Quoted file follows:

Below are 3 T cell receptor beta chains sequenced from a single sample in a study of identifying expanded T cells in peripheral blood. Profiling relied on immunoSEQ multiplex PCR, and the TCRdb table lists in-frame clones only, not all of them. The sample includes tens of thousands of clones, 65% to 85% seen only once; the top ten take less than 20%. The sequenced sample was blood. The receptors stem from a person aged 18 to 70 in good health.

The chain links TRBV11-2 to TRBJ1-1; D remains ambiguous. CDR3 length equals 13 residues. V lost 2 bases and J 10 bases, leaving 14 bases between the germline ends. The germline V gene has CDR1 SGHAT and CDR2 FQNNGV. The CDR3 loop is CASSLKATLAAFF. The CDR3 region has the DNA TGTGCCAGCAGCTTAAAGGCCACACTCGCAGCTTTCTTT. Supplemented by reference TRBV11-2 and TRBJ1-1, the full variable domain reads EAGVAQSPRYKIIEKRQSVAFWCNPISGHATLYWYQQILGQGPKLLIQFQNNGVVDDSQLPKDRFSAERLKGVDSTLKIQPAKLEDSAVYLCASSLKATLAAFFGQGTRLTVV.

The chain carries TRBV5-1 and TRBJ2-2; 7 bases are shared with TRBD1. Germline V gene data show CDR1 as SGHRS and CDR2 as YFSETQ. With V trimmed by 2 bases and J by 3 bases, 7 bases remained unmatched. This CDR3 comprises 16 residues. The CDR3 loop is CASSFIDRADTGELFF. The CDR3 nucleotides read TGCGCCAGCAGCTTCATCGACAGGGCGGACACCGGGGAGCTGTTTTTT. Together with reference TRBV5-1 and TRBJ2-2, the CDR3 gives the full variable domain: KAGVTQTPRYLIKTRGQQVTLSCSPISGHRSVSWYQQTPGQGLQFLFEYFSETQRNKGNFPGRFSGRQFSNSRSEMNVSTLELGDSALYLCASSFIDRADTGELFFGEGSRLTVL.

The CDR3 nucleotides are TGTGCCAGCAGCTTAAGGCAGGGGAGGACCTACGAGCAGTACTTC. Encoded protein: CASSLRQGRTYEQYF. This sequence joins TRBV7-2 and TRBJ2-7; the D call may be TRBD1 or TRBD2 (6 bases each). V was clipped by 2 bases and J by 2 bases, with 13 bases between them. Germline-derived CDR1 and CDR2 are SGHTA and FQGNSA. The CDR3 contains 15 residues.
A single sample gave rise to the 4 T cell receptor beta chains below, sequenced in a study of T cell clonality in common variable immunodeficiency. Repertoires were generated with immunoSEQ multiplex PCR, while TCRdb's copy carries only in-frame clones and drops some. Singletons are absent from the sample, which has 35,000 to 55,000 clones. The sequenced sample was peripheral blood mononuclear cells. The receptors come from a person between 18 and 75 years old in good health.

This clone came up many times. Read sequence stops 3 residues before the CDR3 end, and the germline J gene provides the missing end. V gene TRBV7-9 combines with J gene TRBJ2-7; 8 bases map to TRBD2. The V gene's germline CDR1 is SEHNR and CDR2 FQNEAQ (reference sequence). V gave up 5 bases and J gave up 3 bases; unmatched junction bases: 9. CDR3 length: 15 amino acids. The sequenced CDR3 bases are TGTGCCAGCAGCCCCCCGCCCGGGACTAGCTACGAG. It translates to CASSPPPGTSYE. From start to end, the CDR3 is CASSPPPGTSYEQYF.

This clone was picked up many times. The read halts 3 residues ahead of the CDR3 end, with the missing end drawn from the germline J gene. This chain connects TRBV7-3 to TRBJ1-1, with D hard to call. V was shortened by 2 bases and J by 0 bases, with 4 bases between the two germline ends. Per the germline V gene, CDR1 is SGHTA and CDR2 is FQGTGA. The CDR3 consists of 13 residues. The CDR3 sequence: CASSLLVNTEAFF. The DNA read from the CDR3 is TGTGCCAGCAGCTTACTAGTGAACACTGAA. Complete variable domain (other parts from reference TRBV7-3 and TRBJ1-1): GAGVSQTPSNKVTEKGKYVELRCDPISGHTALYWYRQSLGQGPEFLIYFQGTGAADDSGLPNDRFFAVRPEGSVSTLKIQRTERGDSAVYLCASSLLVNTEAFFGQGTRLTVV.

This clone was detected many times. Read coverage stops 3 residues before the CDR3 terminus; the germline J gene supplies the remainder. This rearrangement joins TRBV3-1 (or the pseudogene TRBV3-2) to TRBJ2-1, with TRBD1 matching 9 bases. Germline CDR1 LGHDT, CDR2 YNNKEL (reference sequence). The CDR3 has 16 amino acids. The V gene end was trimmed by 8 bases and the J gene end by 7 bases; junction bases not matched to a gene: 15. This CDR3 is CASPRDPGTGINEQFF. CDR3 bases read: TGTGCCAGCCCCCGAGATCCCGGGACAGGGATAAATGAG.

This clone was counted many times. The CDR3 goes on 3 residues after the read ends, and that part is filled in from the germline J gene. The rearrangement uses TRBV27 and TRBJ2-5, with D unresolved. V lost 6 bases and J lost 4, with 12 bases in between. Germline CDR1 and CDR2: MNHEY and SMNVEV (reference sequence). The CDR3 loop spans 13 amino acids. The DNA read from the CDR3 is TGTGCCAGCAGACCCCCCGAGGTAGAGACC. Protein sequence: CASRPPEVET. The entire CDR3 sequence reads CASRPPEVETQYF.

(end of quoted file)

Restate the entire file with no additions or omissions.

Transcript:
Below are 3 T cell receptor beta chains sequenced from a single sample in a study of identifying expanded T cells in peripheral blood. Profiling relied on immunoSEQ multiplex PCR, and the TCRdb table lists in-frame clones only, not all of them. The sample includes tens of thousands of clones, 65% to 85% seen only once; the top ten take less than 20%. The sequenced sample was blood. The receptors stem from a person aged 18 to 70 in good health.

The chain links TRBV11-2 to TRBJ1-1; D remains ambiguous. CDR3 length equals 13 residues. V lost 2 bases and J 10 bases, leaving 14 bases between the germline ends. The germline V gene has CDR1 SGHAT and CDR2 FQNNGV. The CDR3 loop is CASSLKATLAAFF. The CDR3 region has the DNA TGTGCCAGCAGCTTAAAGGCCACACTCGCAGCTTTCTTT. Supplemented by reference TRBV11-2 and TRBJ1-1, the full variable domain reads EAGVAQSPRYKIIEKRQSVAFWCNPISGHATLYWYQQILGQGPKLLIQFQNNGVVDDSQLPKDRFSAERLKGVDSTLKIQPAKLEDSAVYLCASSLKATLAAFFGQGTRLTVV.

The chain carries TRBV5-1 and TRBJ2-2; 7 bases are shared with TRBD1. Germline V gene data show CDR1 as SGHRS and CDR2 as YFSETQ. With V trimmed by 2 bases and J by 3 bases, 7 bases remained unmatched. This CDR3 comprises 16 residues. The CDR3 loop is CASSFIDRADTGELFF. The CDR3 nucleotides read TGCGCCAGCAGCTTCATCGACAGGGCGGACACCGGGGAGCTGTTTTTT. Together with reference TRBV5-1 and TRBJ2-2, the CDR3 gives the full variable domain: KAGVTQTPRYLIKTRGQQVTLSCSPISGHRSVSWYQQTPGQGLQFLFEYFSETQRNKGNFPGRFSGRQFSNSRSEMNVSTLELGDSALYLCASSFIDRADTGELFFGEGSRLTVL.

The CDR3 nucleotides are TGTGCCAGCAGCTTAAGGCAGGGGAGGACCTACGAGCAGTACTTC. Encoded protein: CASSLRQGRTYEQYF. This sequence joins TRBV7-2 and TRBJ2-7; the D call may be TRBD1 or TRBD2 (6 bases each). V was clipped by 2 bases and J by 2 bases, with 13 bases between them. Germline-derived CDR1 and CDR2 are SGHTA and FQGNSA. The CDR3 contains 15 residues.
A single sample gave rise to the 4 T cell receptor beta chains below, sequenced in a study of T cell clonality in common variable immunodeficiency. Repertoires were generated with immunoSEQ multiplex PCR, while TCRdb's copy carries only in-frame clones and drops some. Singletons are absent from the sample, which has 35,000 to 55,000 clones. The sequenced sample was peripheral blood mononuclear cells. The receptors come from a person between 18 and 75 years old in good health.

This clone came up many times. Read sequence stops 3 residues before the CDR3 end, and the germline J gene provides the missing end. V gene TRBV7-9 combines with J gene TRBJ2-7; 8 bases map to TRBD2. The V gene's germline CDR1 is SEHNR and CDR2 FQNEAQ (reference sequence). V gave up 5 bases and J gave up 3 bases; unmatched junction bases: 9. CDR3 length: 15 amino acids. The sequenced CDR3 bases are TGTGCCAGCAGCCCCCCGCCCGGGACTAGCTACGAG. It translates to CASSPPPGTSYE. From start to end, the CDR3 is CASSPPPGTSYEQYF.

This clone was picked up many times. The read halts 3 residues ahead of the CDR3 end, with the missing end drawn from the germline J gene. This chain connects TRBV7-3 to TRBJ1-1, with D hard to call. V was shortened by 2 bases and J by 0 bases, with 4 bases between the two germline ends. Per the germline V gene, CDR1 is SGHTA and CDR2 is FQGTGA. The CDR3 consists of 13 residues. The CDR3 sequence: CASSLLVNTEAFF. The DNA read from the CDR3 is TGTGCCAGCAGCTTACTAGTGAACACTGAA. Complete variable domain (other parts from reference TRBV7-3 and TRBJ1-1): GAGVSQTPSNKVTEKGKYVELRCDPISGHTALYWYRQSLGQGPEFLIYFQGTGAADDSGLPNDRFFAVRPEGSVSTLKIQRTERGDSAVYLCASSLLVNTEAFFGQGTRLTVV.

This clone was detected many times. Read coverage stops 3 residues before the CDR3 terminus; the germline J gene supplies the remainder. This rearrangement joins TRBV3-1 (or the pseudogene TRBV3-2) to TRBJ2-1, with TRBD1 matching 9 bases. Germline CDR1 LGHDT, CDR2 YNNKEL (reference sequence). The CDR3 has 16 amino acids. The V gene end was trimmed by 8 bases and the J gene end by 7 bases; junction bases not matched to a gene: 15. This CDR3 is CASPRDPGTGINEQFF. CDR3 bases read: TGTGCCAGCCCCCGAGATCCCGGGACAGGGATAAATGAG.

This clone was counted many times. The CDR3 goes on 3 residues after the read ends, and that part is filled in from the germline J gene. The rearrangement uses TRBV27 and TRBJ2-5, with D unresolved. V lost 6 bases and J lost 4, with 12 bases in between. Germline CDR1 and CDR2: MNHEY and SMNVEV (reference sequence). The CDR3 loop spans 13 amino acids. The DNA read from the CDR3 is TGTGCCAGCAGACCCCCCGAGGTAGAGACC. Protein sequence: CASRPPEVET. The entire CDR3 sequence reads CASRPPEVETQYF.